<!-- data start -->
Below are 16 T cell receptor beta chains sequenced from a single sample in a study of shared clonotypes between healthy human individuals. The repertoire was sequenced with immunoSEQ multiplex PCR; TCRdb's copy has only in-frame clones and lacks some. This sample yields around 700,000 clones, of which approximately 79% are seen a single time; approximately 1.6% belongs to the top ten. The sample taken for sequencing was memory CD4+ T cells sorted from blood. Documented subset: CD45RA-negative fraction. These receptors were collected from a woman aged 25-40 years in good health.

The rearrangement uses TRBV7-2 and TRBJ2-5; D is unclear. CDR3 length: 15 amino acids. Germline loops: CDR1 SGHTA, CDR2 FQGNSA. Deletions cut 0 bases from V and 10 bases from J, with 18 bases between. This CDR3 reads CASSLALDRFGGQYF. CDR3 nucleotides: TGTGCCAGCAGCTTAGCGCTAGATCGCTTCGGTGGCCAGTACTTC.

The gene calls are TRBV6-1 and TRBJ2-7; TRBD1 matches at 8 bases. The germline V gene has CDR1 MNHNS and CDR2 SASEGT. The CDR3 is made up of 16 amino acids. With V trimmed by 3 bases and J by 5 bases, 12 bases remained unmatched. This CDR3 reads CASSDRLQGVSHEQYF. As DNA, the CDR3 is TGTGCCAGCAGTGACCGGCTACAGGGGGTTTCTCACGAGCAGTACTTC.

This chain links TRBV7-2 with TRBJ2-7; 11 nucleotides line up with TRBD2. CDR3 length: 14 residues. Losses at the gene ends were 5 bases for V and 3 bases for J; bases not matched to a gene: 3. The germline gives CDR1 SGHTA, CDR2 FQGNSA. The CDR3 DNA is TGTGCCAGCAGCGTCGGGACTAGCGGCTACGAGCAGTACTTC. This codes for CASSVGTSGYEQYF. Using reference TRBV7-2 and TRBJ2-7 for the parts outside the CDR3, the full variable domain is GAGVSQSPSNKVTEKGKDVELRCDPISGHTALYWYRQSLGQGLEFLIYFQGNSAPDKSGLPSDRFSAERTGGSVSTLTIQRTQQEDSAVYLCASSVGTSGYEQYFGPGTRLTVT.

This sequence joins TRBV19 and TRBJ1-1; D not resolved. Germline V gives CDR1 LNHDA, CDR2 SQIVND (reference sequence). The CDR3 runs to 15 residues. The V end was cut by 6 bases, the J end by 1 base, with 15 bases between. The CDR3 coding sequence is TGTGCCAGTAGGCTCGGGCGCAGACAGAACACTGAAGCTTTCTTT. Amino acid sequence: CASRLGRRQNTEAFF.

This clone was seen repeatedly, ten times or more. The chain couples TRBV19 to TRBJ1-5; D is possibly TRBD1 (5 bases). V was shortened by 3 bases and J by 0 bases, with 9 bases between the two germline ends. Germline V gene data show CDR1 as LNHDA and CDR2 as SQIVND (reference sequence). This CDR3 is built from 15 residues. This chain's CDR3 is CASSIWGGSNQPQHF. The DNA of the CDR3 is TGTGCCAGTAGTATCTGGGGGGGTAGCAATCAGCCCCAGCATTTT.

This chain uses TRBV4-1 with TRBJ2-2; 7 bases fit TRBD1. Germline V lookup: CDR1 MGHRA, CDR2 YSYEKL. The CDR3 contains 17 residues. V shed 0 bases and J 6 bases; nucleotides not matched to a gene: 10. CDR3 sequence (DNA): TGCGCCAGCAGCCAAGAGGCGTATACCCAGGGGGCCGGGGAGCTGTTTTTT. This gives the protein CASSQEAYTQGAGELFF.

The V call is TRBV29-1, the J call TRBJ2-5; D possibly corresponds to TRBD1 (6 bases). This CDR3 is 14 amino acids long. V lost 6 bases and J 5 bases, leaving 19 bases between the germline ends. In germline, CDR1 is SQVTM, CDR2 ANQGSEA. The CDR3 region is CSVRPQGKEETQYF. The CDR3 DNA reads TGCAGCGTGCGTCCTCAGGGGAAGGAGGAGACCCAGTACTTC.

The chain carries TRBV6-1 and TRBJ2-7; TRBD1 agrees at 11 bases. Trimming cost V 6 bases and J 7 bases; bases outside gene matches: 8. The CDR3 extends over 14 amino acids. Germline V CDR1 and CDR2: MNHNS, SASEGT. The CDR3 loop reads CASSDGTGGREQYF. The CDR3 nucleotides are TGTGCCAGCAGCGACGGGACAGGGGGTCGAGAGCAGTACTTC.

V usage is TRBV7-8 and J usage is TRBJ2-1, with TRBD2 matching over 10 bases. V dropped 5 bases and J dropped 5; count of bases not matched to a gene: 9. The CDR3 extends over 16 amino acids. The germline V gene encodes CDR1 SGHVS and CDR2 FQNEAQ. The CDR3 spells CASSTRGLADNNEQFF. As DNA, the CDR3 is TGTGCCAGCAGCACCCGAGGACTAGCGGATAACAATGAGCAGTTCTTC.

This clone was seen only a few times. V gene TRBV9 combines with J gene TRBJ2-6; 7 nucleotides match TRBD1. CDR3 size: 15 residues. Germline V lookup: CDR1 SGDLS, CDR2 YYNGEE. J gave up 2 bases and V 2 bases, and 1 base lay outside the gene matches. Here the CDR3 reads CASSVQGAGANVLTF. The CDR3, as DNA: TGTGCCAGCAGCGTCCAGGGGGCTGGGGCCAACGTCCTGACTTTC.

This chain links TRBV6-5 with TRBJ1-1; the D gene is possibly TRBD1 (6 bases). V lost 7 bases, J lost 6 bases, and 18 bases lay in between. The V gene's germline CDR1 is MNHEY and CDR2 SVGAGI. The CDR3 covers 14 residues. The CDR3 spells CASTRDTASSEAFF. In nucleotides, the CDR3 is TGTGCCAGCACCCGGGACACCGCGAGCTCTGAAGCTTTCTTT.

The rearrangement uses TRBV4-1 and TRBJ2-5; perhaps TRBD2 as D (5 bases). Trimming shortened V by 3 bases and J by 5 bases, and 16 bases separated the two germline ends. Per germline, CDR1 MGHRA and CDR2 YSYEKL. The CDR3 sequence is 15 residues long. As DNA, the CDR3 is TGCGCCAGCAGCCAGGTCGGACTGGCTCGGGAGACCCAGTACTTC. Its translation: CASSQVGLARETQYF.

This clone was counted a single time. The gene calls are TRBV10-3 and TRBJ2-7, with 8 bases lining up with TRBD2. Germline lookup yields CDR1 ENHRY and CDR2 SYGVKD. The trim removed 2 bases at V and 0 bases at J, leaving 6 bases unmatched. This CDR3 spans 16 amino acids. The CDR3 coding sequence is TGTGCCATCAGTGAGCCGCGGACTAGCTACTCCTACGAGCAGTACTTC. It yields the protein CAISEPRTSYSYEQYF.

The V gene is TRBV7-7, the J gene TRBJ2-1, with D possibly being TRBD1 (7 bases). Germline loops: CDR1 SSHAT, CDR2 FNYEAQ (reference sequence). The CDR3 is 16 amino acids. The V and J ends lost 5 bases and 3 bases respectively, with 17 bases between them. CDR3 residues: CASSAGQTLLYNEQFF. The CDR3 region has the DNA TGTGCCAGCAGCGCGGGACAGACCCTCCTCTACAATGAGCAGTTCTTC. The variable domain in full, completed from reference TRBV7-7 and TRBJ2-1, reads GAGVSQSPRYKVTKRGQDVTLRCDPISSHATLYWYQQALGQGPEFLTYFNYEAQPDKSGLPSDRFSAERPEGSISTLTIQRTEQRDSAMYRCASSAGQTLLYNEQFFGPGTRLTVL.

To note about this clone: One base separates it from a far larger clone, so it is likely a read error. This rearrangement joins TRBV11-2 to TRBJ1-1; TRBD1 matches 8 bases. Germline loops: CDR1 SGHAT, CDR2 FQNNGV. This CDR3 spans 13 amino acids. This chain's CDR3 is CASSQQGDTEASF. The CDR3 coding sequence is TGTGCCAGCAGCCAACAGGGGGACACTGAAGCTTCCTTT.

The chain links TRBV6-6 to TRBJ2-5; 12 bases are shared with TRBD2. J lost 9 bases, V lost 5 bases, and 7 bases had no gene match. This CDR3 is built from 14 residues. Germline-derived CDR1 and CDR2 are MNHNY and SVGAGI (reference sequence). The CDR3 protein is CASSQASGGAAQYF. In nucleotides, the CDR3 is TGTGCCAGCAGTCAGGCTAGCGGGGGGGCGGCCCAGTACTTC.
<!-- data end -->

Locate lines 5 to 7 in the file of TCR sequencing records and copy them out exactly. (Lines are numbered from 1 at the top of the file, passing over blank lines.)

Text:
This sequence joins TRBV19 and TRBJ1-1; D not resolved. Germline V gives CDR1 LNHDA, CDR2 SQIVND (reference sequence). The CDR3 runs to 15 residues. The V end was cut by 6 bases, the J end by 1 base, with 15 bases between. The CDR3 coding sequence is TGTGCCAGTAGGCTCGGGCGCAGACAGAACACTGAAGCTTTCTTT. Amino acid sequence: CASRLGRRQNTEAFF.

This clone was seen repeatedly, ten times or more. The chain couples TRBV19 to TRBJ1-5; D is possibly TRBD1 (5 bases). V was shortened by 3 bases and J by 0 bases, with 9 bases between the two germline ends. Germline V gene data show CDR1 as LNHDA and CDR2 as SQIVND (reference sequence). This CDR3 is built from 15 residues. This chain's CDR3 is CASSIWGGSNQPQHF. The DNA of the CDR3 is TGTGCCAGTAGTATCTGGGGGGGTAGCAATCAGCCCCAGCATTTT.

This chain uses TRBV4-1 with TRBJ2-2; 7 bases fit TRBD1. Germline V lookup: CDR1 MGHRA, CDR2 YSYEKL. The CDR3 contains 17 residues. V shed 0 bases and J 6 bases; nucleotides not matched to a gene: 10. CDR3 sequence (DNA): TGCGCCAGCAGCCAAGAGGCGTATACCCAGGGGGCCGGGGAGCTGTTTTTT. This gives the protein CASSQEAYTQGAGELFF.